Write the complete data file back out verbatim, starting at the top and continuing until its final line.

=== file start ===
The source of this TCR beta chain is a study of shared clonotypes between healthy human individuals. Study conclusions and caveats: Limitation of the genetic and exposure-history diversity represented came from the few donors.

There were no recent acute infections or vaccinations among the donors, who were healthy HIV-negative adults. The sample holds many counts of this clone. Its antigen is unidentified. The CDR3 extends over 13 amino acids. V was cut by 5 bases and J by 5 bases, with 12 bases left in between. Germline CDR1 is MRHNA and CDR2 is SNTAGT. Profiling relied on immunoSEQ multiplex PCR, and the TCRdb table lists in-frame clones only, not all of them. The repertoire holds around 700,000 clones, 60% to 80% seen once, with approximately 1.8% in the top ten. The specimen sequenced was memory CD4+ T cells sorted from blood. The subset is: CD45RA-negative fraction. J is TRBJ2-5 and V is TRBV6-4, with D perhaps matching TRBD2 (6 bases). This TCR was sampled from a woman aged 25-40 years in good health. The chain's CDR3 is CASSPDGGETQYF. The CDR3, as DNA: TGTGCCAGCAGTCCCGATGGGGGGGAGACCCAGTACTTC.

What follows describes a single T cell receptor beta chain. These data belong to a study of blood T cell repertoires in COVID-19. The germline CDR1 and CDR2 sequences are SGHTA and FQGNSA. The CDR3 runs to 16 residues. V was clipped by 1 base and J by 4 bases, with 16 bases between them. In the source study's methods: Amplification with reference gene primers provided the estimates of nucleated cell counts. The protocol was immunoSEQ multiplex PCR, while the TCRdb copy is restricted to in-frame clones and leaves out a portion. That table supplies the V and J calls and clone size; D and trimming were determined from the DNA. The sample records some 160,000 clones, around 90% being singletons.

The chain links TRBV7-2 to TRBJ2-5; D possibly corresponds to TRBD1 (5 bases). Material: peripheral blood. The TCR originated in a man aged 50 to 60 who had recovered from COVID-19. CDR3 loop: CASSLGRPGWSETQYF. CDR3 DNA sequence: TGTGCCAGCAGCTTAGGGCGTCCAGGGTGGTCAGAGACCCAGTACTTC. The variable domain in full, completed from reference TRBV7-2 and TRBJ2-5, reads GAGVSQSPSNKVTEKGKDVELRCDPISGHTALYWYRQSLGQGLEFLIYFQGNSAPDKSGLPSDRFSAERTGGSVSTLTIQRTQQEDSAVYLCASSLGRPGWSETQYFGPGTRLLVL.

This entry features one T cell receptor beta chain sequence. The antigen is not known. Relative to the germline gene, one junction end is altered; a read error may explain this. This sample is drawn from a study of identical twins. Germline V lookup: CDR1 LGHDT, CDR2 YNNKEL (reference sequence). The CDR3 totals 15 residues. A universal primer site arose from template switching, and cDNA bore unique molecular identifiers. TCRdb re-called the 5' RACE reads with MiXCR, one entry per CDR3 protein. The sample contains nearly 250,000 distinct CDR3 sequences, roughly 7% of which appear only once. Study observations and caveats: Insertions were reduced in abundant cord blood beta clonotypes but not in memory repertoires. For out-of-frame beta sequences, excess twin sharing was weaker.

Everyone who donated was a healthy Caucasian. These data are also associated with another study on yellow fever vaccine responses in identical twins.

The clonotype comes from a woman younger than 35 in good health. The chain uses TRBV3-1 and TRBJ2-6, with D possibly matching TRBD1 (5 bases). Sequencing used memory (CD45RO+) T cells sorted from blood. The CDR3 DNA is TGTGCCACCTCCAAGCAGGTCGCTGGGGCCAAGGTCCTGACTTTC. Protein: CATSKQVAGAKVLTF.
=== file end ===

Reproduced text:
The source of this TCR beta chain is a study of shared clonotypes between healthy human individuals. Study conclusions and caveats: Limitation of the genetic and exposure-history diversity represented came from the few donors.

There were no recent acute infections or vaccinations among the donors, who were healthy HIV-negative adults. The sample holds many counts of this clone. Its antigen is unidentified. The CDR3 extends over 13 amino acids. V was cut by 5 bases and J by 5 bases, with 12 bases left in between. Germline CDR1 is MRHNA and CDR2 is SNTAGT. Profiling relied on immunoSEQ multiplex PCR, and the TCRdb table lists in-frame clones only, not all of them. The repertoire holds around 700,000 clones, 60% to 80% seen once, with approximately 1.8% in the top ten. The specimen sequenced was memory CD4+ T cells sorted from blood. The subset is: CD45RA-negative fraction. J is TRBJ2-5 and V is TRBV6-4, with D perhaps matching TRBD2 (6 bases). This TCR was sampled from a woman aged 25-40 years in good health. The chain's CDR3 is CASSPDGGETQYF. The CDR3, as DNA: TGTGCCAGCAGTCCCGATGGGGGGGAGACCCAGTACTTC.

What follows describes a single T cell receptor beta chain. These data belong to a study of blood T cell repertoires in COVID-19. The germline CDR1 and CDR2 sequences are SGHTA and FQGNSA. The CDR3 runs to 16 residues. V was clipped by 1 base and J by 4 bases, with 16 bases between them. In the source study's methods: Amplification with reference gene primers provided the estimates of nucleated cell counts. The protocol was immunoSEQ multiplex PCR, while the TCRdb copy is restricted to in-frame clones and leaves out a portion. That table supplies the V and J calls and clone size; D and trimming were determined from the DNA. The sample records some 160,000 clones, around 90% being singletons.

The chain links TRBV7-2 to TRBJ2-5; D possibly corresponds to TRBD1 (5 bases). Material: peripheral blood. The TCR originated in a man aged 50 to 60 who had recovered from COVID-19. CDR3 loop: CASSLGRPGWSETQYF. CDR3 DNA sequence: TGTGCCAGCAGCTTAGGGCGTCCAGGGTGGTCAGAGACCCAGTACTTC. The variable domain in full, completed from reference TRBV7-2 and TRBJ2-5, reads GAGVSQSPSNKVTEKGKDVELRCDPISGHTALYWYRQSLGQGLEFLIYFQGNSAPDKSGLPSDRFSAERTGGSVSTLTIQRTQQEDSAVYLCASSLGRPGWSETQYFGPGTRLLVL.

This entry features one T cell receptor beta chain sequence. The antigen is not known. Relative to the germline gene, one junction end is altered; a read error may explain this. This sample is drawn from a study of identical twins. Germline V lookup: CDR1 LGHDT, CDR2 YNNKEL (reference sequence). The CDR3 totals 15 residues. A universal primer site arose from template switching, and cDNA bore unique molecular identifiers. TCRdb re-called the 5' RACE reads with MiXCR, one entry per CDR3 protein. The sample contains nearly 250,000 distinct CDR3 sequences, roughly 7% of which appear only once. Study observations and caveats: Insertions were reduced in abundant cord blood beta clonotypes but not in memory repertoires. For out-of-frame beta sequences, excess twin sharing was weaker.

Everyone who donated was a healthy Caucasian. These data are also associated with another study on yellow fever vaccine responses in identical twins.

The clonotype comes from a woman younger than 35 in good health. The chain uses TRBV3-1 and TRBJ2-6, with D possibly matching TRBD1 (5 bases). Sequencing used memory (CD45RO+) T cells sorted from blood. The CDR3 DNA is TGTGCCACCTCCAAGCAGGTCGCTGGGGCCAAGGTCCTGACTTTC. Protein: CATSKQVAGAKVLTF.